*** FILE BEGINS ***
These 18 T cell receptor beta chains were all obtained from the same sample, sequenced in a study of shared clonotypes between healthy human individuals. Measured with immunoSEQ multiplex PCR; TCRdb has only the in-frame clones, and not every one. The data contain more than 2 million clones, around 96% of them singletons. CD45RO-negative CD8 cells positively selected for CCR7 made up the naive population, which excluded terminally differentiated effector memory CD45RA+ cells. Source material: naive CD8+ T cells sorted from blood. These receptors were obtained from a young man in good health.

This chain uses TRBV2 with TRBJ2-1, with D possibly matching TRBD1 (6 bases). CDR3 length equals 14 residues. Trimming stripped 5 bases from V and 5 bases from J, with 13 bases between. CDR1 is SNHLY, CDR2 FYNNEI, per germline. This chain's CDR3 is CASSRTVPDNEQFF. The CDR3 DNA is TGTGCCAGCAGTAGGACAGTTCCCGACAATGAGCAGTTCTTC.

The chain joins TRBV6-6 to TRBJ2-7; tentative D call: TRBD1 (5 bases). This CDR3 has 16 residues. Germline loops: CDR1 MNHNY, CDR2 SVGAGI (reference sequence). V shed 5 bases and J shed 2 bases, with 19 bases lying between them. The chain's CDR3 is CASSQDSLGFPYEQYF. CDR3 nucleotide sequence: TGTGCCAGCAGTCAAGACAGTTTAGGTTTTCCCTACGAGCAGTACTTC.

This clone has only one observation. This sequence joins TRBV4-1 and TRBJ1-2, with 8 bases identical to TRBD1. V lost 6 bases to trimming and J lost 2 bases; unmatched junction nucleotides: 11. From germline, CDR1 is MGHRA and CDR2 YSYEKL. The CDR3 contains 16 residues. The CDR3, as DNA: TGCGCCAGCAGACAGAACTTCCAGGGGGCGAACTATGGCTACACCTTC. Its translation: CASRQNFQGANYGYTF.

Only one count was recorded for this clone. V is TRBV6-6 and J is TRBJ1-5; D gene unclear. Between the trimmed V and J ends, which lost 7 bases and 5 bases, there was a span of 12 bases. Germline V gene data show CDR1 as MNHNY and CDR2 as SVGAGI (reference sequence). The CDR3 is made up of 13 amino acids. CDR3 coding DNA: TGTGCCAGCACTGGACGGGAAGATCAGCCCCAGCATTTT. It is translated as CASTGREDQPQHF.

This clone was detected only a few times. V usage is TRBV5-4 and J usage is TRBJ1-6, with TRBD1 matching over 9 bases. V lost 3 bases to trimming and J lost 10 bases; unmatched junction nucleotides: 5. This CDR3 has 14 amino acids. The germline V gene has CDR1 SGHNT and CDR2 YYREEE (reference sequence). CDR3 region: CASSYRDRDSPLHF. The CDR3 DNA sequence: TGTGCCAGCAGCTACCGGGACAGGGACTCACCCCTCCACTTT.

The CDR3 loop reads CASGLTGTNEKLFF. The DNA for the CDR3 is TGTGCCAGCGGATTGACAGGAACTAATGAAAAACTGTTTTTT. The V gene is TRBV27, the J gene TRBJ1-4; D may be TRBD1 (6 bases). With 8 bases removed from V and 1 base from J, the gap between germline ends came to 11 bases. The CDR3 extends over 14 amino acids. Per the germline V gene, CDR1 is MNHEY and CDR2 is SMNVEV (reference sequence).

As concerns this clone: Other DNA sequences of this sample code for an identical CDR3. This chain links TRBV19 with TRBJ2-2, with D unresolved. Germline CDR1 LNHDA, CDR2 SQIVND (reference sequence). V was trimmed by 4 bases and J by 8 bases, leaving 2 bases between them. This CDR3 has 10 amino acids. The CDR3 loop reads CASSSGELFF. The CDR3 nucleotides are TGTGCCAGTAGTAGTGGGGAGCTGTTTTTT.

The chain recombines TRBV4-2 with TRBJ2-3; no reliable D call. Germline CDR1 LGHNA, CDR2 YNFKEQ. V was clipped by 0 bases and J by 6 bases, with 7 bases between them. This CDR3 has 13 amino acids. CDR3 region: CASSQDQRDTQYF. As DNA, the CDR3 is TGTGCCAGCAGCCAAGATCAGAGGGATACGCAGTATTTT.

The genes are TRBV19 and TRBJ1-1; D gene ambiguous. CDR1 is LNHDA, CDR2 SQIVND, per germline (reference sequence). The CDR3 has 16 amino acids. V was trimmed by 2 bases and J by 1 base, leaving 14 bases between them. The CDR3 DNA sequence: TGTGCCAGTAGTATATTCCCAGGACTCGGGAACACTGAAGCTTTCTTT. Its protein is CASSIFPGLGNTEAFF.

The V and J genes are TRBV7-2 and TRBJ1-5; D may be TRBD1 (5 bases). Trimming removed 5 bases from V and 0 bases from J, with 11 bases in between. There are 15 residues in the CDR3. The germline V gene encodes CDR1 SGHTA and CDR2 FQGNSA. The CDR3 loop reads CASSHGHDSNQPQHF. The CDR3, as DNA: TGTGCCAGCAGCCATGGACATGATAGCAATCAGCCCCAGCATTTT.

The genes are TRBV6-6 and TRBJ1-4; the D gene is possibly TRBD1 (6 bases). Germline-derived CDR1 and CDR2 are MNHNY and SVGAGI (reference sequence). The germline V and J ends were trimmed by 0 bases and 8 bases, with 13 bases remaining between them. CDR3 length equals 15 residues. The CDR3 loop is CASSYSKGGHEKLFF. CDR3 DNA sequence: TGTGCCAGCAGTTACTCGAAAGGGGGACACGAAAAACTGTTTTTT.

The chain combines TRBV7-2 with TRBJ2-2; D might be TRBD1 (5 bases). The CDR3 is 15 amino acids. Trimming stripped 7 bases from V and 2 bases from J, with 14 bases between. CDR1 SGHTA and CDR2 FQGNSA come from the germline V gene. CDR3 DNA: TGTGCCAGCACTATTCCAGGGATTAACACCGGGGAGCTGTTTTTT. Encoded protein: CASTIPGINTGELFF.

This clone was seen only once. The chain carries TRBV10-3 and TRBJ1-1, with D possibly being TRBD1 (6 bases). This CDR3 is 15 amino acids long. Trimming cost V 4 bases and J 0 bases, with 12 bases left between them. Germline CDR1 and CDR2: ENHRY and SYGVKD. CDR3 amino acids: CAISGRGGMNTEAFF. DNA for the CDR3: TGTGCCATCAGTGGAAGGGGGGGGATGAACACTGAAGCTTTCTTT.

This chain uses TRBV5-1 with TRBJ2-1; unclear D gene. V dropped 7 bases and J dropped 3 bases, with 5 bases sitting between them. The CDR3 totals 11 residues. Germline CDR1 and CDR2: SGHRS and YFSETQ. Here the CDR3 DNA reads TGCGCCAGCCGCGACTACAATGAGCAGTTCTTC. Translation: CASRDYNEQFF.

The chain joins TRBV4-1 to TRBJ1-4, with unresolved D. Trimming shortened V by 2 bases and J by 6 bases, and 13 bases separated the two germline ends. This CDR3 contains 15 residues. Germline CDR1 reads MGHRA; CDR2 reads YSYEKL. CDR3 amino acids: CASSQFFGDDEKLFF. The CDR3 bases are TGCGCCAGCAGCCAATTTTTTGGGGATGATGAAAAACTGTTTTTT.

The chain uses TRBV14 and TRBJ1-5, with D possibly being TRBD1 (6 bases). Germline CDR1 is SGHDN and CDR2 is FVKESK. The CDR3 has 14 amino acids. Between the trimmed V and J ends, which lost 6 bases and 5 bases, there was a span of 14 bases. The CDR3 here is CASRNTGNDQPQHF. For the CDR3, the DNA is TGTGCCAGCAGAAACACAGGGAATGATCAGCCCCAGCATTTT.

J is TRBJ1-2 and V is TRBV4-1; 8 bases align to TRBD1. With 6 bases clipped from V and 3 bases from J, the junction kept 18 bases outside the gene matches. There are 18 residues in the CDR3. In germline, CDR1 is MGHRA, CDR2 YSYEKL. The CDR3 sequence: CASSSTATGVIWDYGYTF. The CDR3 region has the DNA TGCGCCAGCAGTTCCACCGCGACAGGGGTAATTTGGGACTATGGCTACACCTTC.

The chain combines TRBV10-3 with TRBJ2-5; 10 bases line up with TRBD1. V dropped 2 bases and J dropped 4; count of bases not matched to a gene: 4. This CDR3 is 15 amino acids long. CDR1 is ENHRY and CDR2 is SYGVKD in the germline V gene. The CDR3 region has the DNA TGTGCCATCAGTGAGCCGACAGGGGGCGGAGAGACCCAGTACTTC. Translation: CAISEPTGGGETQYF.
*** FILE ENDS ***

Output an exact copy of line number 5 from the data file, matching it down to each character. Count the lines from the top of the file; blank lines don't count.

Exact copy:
Only one count was recorded for this clone. V is TRBV6-6 and J is TRBJ1-5; D gene unclear. Between the trimmed V and J ends, which lost 7 bases and 5 bases, there was a span of 12 bases. Germline V gene data show CDR1 as MNHNY and CDR2 as SVGAGI (reference sequence). The CDR3 is made up of 13 amino acids. CDR3 coding DNA: TGTGCCAGCACTGGACGGGAAGATCAGCCCCAGCATTTT. It is translated as CASTGREDQPQHF.